A superstar nutrient food, buckwheat is high in fiber as well as each of the eight essential amino acids (the term “essential” refers to compounds our bodies cannot make and must be obtained through diet). And when you consider that buckwheat is also rich in omega-3 fatty acids, B vitamins, phosphorus, potassium, iron, and calcium, well, could there be a better way to start your day? But there’s one last thing: Buckwheat HAS NO GLUTEN and is not a cereal grain so is fine for people who have developed gluten or grain sensitivities and allergies.
Actually, buckwheat is not a grain at all. Buckwheat comes from a plant in the sunflower family. Recent studies credit buckwheat with the ability to stabilize blood sugar in diabetics and to encourage the growth of probiotics—or friendly bacteria—in the digestive tract, crowding out the unhealthy and toxin-producing bacteria resulting from consumption of processed food, medicines or other stressors.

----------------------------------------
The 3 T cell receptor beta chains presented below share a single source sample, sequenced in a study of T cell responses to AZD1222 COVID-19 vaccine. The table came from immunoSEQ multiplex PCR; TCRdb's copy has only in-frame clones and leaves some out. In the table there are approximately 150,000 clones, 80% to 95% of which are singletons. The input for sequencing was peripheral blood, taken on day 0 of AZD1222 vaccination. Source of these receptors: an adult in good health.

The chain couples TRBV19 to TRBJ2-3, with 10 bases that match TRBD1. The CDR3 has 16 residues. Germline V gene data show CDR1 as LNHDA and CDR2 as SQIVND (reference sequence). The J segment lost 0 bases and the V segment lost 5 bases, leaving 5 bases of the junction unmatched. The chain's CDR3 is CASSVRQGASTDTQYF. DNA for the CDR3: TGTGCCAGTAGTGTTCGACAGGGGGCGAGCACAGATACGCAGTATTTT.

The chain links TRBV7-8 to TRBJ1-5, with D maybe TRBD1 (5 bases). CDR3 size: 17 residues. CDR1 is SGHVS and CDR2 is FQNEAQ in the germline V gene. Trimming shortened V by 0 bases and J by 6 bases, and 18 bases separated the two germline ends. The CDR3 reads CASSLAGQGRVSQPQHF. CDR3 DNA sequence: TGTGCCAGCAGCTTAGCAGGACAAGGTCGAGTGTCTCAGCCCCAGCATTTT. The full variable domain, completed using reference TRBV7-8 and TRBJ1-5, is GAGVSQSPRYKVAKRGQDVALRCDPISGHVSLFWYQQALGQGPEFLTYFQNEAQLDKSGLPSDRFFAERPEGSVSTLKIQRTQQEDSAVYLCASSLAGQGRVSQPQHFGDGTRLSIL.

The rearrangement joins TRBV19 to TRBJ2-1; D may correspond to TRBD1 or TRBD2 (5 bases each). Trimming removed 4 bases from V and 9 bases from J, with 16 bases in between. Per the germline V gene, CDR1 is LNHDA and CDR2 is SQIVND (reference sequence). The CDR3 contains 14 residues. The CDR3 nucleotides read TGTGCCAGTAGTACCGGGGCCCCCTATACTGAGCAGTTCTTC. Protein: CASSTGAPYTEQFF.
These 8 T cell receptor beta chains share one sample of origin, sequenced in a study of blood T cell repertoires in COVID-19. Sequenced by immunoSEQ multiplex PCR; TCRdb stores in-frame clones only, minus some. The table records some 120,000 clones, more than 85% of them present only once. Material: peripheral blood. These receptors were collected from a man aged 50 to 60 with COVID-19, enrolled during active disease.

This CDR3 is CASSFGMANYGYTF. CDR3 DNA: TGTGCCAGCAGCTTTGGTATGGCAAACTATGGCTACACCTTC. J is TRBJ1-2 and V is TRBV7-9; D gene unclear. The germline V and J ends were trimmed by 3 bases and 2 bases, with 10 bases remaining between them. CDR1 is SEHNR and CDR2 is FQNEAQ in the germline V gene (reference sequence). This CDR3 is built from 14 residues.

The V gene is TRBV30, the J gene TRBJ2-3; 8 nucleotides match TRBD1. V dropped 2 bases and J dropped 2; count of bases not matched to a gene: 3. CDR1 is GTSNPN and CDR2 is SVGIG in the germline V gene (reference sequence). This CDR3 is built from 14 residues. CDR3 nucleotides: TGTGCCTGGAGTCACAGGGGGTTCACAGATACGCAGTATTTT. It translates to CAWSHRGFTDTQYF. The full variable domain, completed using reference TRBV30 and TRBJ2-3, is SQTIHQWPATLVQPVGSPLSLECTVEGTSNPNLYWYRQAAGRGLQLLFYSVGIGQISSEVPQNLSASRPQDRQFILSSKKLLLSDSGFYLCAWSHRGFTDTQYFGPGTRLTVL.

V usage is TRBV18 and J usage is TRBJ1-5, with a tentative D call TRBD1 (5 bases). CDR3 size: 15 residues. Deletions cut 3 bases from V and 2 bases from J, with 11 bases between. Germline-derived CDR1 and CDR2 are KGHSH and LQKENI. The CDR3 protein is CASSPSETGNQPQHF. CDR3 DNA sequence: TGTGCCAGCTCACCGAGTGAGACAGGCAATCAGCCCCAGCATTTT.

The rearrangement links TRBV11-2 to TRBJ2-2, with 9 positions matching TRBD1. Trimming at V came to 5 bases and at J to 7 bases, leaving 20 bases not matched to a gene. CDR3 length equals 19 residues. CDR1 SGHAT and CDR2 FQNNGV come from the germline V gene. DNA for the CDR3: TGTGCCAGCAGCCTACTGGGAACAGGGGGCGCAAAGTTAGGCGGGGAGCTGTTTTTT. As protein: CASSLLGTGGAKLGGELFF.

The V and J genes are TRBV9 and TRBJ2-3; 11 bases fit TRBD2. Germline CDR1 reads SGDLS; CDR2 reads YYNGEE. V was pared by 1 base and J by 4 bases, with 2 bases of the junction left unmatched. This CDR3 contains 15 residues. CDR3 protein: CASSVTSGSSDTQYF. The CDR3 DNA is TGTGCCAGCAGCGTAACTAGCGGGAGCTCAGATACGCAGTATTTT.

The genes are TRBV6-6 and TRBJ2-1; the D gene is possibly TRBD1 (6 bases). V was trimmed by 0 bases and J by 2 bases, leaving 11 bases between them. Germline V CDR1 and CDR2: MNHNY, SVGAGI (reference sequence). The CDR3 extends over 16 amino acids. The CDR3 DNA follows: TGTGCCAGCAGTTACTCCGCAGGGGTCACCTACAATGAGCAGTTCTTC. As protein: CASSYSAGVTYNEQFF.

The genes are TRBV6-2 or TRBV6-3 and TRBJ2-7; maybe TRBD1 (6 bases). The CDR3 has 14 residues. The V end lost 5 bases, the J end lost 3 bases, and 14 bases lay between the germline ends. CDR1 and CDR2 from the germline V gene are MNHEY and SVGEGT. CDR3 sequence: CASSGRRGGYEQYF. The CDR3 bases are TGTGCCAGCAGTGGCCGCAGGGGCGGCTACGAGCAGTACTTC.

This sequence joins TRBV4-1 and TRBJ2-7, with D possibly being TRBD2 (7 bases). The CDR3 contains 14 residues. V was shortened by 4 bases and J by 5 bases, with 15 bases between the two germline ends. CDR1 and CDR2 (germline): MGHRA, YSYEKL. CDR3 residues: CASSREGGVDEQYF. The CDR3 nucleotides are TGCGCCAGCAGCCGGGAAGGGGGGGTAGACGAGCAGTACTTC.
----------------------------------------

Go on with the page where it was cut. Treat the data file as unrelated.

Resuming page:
1 Cup buckwheat flour
1 Cup coconut milk yogurt
1 tsp baking soda
¾ tsp salt
1Tbs olive oil
1. Preheat a griddle over medium heat. Your griddle is hot enough only if a drop of water sizzles immediately on contact.
2. Mix all ingredients until moist.
3. Pour batter onto griddle and cook over medium heat a minute or so until bubbles appear throughout the pancakes.
4. Flip pancakes and cook one minute longer (and no more). Both sides should be visibly golden brown even though the batter was dark. If the pancakes are getting too dark, turn down the heat just slightly.
Serve topped with real Maple syrup, butter, fresh fruit…
Coconut: omit half cup of buckwheat flour and substitute 1/3 cup coconut flour.
Almond: omit half a cup of buckwheat flour and substitute 1/2 cup almond flour or meal–this makes a much lighter pancake for those who think buckwheat is too strong.
[contact-form-7 id=”1693″ title=”Contact form recipe page”]
Copyright © 2011 Marie Sternquist. All Rights Reserved